BNP Identifies High Risk ACS But Its Clinical Utility Is Unclear

B-type natriuretic peptide (BNP) is released in response to ventricular wall stress. Elevated levels are correlated with congestive heart failure and with outcomes after acute MI. The value of BNP in risk-stratifying patients with non-ST-segment elevation (NSTE), MI, and unstable angina is not clear. These authors assessed the predictive value of BNP in 1676 patients enrolled in the TACTICS-TIMI 18 trial, which compared an invasive strategy and a noninvasive strategy in patients with high-risk NSTE acute coronary syndromes (ACSs) who were treated with tirofiban.

A total of 320 patients had elevated BNP levels, defined as higher than 80 mg/mL. Patients with elevated BNP levels had increased risks for death at 7 days (2.5% vs. 0.7%; P=0.006), death at 6 months (8.4% vs. 1.8%; P<0.0001), and death or CHF at 6 months (16.3% vs. 3.6%; P<0.001). BNP levels predicted outcomes independently of troponin I levels. Elevated BNP levels did not discriminate between patients who did and did not benefit from the invasive strategy.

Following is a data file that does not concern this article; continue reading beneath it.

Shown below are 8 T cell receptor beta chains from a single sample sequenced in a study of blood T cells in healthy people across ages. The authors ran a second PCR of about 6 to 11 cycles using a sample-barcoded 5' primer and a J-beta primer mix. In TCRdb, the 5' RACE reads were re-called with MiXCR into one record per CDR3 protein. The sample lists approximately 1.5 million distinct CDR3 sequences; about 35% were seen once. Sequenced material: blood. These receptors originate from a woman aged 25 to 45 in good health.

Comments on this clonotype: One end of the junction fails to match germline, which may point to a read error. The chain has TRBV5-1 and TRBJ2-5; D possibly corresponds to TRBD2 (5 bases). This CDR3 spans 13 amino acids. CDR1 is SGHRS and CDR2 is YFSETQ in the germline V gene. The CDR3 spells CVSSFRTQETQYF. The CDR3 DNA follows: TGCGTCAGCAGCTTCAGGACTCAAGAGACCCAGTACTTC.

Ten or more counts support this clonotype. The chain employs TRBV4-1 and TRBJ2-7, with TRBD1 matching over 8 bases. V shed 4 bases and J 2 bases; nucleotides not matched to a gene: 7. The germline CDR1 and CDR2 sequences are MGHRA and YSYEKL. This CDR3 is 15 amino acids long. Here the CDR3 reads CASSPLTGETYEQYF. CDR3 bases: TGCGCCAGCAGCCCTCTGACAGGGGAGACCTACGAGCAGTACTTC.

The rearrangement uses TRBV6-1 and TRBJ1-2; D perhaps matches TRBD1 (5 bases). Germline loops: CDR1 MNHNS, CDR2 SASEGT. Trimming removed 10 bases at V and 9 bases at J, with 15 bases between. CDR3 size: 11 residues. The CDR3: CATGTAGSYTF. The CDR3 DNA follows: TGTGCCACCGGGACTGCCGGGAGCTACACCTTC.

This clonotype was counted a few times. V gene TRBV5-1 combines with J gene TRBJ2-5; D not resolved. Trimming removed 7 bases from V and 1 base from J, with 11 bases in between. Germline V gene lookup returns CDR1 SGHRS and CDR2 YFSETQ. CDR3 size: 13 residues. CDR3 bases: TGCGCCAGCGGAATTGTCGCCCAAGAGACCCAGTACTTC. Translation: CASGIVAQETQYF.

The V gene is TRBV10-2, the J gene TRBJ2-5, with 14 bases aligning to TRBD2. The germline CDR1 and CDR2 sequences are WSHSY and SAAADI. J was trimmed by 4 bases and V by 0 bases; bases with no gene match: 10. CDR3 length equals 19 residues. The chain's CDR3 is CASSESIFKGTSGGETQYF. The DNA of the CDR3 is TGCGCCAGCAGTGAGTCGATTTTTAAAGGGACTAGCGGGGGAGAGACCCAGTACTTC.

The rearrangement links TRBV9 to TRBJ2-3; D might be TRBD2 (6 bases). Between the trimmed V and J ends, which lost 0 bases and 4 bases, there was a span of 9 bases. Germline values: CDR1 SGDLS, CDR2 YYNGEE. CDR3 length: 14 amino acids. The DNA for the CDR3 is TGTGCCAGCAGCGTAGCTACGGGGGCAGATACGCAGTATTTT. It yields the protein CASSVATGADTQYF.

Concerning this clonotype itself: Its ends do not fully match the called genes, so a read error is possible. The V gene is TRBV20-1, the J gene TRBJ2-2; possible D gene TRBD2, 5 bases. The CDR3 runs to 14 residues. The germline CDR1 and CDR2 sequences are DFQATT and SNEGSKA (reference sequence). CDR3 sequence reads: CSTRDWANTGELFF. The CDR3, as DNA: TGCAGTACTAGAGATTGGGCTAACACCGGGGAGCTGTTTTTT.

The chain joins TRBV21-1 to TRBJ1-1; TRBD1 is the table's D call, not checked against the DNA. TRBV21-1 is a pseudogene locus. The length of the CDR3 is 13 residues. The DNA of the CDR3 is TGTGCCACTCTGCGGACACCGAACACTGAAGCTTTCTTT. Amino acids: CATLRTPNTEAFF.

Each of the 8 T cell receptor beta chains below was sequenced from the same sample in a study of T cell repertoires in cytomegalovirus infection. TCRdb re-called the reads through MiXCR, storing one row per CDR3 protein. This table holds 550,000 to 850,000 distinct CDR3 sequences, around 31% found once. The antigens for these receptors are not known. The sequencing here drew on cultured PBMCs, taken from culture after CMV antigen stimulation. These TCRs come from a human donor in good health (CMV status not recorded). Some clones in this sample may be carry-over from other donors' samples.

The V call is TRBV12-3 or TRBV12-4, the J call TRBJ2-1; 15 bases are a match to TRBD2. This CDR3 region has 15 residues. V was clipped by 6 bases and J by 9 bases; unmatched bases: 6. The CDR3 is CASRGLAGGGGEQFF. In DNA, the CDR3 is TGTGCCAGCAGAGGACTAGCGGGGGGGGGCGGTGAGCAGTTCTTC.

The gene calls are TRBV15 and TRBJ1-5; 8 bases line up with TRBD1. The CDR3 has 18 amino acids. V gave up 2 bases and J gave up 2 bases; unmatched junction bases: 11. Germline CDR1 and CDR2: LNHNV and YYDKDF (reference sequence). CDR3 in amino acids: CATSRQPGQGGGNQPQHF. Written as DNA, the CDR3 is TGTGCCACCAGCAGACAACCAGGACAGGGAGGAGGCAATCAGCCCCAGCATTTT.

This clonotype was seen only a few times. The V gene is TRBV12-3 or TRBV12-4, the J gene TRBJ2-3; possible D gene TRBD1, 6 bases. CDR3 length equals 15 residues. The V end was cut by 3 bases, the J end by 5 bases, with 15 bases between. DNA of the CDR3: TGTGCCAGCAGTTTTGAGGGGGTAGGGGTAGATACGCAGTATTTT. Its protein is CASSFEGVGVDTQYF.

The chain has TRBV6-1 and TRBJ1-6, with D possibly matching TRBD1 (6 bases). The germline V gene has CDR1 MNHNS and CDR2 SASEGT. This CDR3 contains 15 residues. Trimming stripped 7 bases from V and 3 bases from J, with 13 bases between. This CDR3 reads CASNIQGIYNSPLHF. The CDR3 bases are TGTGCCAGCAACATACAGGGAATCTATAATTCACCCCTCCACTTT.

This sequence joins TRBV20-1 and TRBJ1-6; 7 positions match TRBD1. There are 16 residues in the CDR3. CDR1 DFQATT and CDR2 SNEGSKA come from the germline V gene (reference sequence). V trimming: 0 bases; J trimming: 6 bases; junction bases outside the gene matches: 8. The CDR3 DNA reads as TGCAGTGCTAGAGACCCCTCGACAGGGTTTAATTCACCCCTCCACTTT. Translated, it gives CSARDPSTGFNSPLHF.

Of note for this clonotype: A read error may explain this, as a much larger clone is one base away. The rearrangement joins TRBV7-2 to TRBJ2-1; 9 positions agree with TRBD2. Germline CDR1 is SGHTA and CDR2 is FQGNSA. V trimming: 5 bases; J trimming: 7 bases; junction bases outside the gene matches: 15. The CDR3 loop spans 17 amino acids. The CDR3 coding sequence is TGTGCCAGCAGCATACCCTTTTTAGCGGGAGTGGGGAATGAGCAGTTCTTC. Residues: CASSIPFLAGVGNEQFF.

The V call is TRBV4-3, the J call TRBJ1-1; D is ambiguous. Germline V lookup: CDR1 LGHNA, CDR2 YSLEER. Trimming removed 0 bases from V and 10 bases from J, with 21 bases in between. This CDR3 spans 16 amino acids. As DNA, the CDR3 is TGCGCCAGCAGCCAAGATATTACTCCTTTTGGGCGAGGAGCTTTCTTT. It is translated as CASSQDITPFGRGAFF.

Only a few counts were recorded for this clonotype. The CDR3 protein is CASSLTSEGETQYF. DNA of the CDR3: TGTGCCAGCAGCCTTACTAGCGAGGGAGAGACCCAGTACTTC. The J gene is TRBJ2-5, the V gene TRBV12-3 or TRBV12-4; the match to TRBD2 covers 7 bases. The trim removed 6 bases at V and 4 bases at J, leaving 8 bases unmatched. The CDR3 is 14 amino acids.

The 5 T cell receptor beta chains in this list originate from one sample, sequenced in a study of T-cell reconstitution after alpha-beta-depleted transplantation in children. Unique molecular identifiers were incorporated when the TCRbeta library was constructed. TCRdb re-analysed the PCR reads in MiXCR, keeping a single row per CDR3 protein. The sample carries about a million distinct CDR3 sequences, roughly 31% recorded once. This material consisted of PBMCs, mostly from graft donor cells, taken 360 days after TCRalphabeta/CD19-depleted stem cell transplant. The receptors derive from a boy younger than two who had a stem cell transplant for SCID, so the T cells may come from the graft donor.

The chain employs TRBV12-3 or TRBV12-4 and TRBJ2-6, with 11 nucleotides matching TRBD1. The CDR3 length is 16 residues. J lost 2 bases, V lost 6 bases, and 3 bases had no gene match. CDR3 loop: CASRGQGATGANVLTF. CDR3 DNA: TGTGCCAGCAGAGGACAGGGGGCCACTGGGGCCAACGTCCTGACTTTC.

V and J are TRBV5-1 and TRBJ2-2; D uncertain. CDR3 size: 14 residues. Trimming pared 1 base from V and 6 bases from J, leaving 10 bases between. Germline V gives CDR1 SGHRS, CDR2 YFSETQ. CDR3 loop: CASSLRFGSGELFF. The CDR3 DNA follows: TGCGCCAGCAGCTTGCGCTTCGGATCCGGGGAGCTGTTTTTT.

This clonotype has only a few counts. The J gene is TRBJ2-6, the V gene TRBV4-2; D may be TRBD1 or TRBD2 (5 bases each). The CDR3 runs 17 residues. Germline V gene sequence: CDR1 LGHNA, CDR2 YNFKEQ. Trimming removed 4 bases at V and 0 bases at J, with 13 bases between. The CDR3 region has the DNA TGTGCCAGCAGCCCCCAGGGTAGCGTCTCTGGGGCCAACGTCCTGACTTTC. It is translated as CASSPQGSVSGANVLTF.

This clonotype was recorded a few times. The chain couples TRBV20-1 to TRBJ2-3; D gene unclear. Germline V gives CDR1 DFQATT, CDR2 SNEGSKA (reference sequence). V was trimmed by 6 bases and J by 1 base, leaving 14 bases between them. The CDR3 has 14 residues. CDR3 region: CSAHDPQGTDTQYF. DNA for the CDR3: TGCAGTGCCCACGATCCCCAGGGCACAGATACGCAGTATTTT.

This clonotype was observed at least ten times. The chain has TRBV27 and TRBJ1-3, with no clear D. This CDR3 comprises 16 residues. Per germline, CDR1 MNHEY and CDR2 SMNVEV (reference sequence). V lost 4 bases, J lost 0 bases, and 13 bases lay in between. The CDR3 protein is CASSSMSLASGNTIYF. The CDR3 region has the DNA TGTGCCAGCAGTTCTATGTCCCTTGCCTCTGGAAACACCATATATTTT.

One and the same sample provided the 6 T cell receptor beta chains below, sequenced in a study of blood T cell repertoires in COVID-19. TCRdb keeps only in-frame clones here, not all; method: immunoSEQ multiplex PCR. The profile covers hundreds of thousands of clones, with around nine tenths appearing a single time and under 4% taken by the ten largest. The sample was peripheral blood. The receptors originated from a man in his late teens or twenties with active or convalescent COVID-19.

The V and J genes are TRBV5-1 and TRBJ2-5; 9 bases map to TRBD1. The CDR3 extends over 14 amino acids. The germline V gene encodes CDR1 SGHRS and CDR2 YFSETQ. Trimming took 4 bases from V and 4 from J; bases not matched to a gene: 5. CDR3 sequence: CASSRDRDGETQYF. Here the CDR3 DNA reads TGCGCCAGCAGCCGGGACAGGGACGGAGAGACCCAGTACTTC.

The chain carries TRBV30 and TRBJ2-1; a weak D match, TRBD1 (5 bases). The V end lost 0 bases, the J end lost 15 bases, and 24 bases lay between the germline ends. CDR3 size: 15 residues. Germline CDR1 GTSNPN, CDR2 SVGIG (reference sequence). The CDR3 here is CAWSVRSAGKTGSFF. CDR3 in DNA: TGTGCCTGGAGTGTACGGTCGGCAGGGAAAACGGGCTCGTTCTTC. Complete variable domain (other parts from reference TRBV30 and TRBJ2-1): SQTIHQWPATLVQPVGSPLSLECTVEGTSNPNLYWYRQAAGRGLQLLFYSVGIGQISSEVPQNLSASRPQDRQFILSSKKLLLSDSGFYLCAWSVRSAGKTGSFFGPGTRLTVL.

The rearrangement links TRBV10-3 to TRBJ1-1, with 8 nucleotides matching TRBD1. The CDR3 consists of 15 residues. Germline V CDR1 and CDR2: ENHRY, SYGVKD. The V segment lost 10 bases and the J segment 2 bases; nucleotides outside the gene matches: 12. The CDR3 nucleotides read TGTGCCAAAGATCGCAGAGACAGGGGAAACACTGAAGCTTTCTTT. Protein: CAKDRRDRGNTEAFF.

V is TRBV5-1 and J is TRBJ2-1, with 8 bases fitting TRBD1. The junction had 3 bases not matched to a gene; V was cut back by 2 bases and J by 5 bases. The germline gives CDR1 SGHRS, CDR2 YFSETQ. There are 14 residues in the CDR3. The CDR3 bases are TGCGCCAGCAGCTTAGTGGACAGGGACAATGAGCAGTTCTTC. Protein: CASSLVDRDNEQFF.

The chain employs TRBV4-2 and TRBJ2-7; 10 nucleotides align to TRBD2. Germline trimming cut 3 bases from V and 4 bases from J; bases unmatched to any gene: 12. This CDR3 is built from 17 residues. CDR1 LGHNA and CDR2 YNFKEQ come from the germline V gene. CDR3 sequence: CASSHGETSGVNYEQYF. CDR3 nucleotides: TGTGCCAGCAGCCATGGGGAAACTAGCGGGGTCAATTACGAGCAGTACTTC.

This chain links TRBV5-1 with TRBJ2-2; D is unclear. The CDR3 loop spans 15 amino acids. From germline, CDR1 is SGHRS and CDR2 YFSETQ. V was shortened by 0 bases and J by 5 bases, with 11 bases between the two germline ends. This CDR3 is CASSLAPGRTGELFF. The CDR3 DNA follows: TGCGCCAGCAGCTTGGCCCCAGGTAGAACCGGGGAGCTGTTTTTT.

Comment: It is clear that extremely sick patients with ACS are more likely to have elevated BNP levels, probably as a result of their high ischemic burden and related ventricular dysfunction. It is unclear from this study how BNP might be used to define a subgroup of patients with diagnosed NSTE ACS who require different therapy. The clinical utility of BNP has yet to be determined in this population.

James M. Christenson, MD, FRCPC

Published in Journal Watch Emergency Medicine May 27, 2003


Morrow DA et al. Evaluation of B-type natriuretic peptide for risk assessment in unstable angina/non-ST-elevation myocardial infarction: B-type natriuretic peptide and prognosis in TACTICS-TIMI 18. J Am Coll Cardiol 2003 Apr 16; 41:1264-72.